Even with just two low-wage jobs and her husband’s veteran benefits to get by, Tirado’s household income likely well outstrips the 2013 federal poverty guidelines, which top out at $23,550 for a family of four like Tirado’s. That may seem shockingly low, yet 16 percent of Americans still meet the federal definition of poor according to the Census Bureau’s supplemental measure of poverty (which takes into account tax breaks, necessary expenses, and geographic differences across states). And if you were to double that tiny family-of-four figure, you’d be only a few grand short of the median household income in the U.S., which is also lower than many might assume: just over $51,000 in 2012. Pointing out these grim numbers doesn’t belittle the challenges faced by any hard-working family trying to pay for a home, child care, health insurance, taxes, and so much else even at $51,000 per year. But it does put the circumstances of the tens of millions with so much less in sharper relief.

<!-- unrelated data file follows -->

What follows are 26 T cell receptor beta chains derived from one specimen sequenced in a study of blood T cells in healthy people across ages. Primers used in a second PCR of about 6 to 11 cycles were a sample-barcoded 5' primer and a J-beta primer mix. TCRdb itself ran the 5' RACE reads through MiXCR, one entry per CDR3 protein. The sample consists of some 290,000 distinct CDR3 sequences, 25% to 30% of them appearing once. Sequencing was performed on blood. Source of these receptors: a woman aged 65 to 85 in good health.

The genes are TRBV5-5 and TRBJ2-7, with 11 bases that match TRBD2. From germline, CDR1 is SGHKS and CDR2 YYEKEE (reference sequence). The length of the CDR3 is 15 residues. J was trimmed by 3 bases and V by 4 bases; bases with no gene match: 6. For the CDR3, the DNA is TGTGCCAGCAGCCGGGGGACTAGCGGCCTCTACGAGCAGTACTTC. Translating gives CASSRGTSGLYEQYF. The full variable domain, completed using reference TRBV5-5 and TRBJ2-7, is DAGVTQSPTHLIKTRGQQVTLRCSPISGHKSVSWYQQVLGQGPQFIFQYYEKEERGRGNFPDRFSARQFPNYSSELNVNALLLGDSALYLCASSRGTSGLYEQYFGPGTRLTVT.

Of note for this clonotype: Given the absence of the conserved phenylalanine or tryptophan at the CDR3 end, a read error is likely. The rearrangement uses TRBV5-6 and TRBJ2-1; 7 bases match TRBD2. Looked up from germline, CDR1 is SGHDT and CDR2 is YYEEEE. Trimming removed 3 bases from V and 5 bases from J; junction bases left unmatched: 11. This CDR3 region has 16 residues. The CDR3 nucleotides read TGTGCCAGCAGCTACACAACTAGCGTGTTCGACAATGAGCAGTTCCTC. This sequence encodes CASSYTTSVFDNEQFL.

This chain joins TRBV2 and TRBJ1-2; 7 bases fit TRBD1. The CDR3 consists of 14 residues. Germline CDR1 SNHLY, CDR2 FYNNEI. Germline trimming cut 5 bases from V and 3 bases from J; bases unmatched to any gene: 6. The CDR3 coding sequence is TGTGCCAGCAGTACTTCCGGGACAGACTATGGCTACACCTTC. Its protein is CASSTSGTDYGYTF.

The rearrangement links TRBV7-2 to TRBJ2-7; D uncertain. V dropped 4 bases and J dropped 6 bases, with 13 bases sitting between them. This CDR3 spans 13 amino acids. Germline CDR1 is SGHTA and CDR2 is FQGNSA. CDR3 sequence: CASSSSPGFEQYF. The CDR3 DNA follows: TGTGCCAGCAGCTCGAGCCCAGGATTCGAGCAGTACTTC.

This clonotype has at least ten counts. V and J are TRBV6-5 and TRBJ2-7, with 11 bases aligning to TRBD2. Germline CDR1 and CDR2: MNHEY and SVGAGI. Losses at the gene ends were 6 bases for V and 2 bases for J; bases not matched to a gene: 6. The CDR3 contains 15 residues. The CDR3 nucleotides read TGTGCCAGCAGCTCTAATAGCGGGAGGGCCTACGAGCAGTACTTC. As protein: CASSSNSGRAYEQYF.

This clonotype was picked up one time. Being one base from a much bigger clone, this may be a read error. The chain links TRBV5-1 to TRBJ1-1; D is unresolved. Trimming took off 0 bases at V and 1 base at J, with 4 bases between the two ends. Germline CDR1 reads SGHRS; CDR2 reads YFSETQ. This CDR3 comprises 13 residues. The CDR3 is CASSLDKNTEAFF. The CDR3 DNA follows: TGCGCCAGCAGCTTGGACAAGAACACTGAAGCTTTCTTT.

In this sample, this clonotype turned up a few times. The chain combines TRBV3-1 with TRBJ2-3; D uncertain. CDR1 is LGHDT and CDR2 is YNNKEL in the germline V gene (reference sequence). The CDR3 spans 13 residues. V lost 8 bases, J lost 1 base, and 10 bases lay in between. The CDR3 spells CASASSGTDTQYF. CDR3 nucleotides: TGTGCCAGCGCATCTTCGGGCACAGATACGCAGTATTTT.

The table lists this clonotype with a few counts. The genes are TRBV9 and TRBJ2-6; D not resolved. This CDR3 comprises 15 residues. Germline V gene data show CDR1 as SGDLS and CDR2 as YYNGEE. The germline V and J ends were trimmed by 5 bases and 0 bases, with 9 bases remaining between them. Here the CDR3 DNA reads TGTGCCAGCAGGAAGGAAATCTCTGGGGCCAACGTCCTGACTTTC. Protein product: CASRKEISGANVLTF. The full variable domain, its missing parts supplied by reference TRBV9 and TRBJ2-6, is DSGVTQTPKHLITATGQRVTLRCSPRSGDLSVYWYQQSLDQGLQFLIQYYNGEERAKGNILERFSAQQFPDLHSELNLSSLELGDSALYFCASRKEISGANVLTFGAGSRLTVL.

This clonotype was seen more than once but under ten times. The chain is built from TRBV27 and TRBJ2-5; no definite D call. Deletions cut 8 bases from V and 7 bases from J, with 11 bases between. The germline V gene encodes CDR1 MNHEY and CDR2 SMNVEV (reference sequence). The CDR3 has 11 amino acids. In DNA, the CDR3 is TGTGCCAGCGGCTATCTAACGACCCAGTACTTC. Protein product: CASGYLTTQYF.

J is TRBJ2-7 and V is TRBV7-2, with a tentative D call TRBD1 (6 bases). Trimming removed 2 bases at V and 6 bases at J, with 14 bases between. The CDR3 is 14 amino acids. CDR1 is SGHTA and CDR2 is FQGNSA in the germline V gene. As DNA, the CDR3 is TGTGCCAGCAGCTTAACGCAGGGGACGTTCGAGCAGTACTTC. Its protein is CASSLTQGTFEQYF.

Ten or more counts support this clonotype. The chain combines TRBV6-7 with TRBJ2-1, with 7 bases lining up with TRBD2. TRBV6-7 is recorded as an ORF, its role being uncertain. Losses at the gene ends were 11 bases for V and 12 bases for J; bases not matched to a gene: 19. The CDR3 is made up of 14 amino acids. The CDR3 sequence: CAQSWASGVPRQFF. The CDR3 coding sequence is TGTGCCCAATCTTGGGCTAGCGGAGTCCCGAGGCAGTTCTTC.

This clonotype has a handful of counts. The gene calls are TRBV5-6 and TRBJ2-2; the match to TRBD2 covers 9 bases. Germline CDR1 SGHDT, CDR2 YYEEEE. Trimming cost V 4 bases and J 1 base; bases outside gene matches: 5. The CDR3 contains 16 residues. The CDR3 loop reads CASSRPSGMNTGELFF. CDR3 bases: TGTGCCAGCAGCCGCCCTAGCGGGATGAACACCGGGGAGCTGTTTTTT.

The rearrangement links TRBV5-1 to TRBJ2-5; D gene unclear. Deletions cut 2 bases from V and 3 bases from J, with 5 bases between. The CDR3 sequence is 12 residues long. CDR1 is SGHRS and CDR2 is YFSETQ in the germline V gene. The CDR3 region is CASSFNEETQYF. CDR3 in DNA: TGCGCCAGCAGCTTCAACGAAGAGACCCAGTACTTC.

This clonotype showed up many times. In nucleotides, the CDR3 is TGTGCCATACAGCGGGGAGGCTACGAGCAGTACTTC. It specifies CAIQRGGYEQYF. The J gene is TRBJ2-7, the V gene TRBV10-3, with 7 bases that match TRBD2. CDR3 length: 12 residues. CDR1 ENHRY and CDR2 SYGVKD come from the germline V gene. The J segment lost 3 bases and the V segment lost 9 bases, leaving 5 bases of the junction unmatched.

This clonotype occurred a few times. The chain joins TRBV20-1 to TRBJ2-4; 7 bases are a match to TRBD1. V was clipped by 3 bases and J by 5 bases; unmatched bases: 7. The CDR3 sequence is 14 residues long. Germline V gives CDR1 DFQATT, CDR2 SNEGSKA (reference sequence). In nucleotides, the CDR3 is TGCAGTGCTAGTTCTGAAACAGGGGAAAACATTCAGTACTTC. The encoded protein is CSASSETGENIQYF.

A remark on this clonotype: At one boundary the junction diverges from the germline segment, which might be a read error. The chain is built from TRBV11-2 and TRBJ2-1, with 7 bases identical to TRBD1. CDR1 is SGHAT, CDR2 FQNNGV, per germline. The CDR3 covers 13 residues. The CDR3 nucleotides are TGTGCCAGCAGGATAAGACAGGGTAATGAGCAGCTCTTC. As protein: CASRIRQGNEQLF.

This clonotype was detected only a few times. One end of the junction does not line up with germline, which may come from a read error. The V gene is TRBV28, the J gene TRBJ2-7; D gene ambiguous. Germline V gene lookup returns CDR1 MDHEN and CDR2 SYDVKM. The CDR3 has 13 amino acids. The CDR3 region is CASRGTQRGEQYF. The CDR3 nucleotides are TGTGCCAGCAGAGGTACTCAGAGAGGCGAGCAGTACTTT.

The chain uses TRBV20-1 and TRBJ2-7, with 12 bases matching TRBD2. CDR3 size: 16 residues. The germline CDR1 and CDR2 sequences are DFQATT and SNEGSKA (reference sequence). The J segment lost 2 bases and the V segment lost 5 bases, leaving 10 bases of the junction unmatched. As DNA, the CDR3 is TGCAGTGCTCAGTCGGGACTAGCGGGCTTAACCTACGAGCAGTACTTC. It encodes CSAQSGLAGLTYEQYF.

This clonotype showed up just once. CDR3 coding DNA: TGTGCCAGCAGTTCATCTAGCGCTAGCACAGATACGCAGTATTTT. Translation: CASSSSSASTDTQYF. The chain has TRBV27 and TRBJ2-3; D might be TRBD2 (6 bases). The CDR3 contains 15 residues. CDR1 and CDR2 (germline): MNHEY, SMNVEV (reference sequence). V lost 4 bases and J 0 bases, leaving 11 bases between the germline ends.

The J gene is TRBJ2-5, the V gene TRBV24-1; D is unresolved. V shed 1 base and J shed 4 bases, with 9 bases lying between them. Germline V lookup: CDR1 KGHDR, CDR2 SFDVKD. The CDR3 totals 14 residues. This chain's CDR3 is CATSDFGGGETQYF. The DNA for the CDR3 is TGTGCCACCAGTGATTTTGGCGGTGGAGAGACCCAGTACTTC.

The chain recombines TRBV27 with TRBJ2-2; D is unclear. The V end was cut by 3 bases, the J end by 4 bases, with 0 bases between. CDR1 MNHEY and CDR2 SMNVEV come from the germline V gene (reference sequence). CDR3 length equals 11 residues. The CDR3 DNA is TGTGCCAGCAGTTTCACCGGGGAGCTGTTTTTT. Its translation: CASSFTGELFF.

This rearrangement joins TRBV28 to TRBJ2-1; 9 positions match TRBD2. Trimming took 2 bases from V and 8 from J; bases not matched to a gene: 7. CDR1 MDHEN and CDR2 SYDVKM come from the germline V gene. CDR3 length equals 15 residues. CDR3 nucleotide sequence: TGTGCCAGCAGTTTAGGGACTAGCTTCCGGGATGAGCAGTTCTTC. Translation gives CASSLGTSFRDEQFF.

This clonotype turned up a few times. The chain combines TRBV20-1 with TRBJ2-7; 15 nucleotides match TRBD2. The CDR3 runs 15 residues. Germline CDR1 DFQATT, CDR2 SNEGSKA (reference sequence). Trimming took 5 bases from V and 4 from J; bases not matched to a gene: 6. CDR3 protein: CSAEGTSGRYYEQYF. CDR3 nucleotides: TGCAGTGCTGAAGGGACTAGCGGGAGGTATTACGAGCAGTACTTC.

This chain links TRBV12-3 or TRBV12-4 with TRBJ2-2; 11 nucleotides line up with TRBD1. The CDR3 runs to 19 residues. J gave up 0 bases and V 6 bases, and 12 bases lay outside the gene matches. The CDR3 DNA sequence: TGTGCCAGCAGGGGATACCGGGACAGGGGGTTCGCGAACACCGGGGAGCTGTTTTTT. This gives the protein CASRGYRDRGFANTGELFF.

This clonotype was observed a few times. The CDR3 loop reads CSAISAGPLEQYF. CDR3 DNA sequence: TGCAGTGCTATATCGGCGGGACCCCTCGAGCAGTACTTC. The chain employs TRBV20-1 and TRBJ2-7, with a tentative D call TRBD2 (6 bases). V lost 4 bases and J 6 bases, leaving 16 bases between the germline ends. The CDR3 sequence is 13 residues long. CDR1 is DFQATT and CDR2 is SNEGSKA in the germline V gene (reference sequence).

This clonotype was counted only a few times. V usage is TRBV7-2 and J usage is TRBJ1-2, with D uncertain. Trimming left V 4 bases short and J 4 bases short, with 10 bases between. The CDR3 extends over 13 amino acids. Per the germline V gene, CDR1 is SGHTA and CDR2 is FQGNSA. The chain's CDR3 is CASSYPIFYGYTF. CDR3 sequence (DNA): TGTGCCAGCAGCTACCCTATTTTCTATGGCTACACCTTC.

Curiously enough, there are symmetrical blind spots in media outlets’ embrace of Tirado as the face of American poverty and in President Obama’s Wednesday speech in Washington, and that blind spot is unemployment. Obama talked about class mobility and income inequality and affordable health care, but he didn’t talk much about jobs for those who don’t have them. As Slate writer Matthew Yglesias pointed out in his coverage of Obama’s speech, “The people suffering the most in this country aren’t the people whose wages are stagnating; it’s the people who don’t have any wages at all.” There are 20 million adults in the U.S. who are out of work. Again, it’s not that Tirado, with her exhausting pair of low-wage jobs, isn’t having a hard time. It’s that such a tragic number of people in this country would see that exhausting pair of low-wage jobs as a big step up.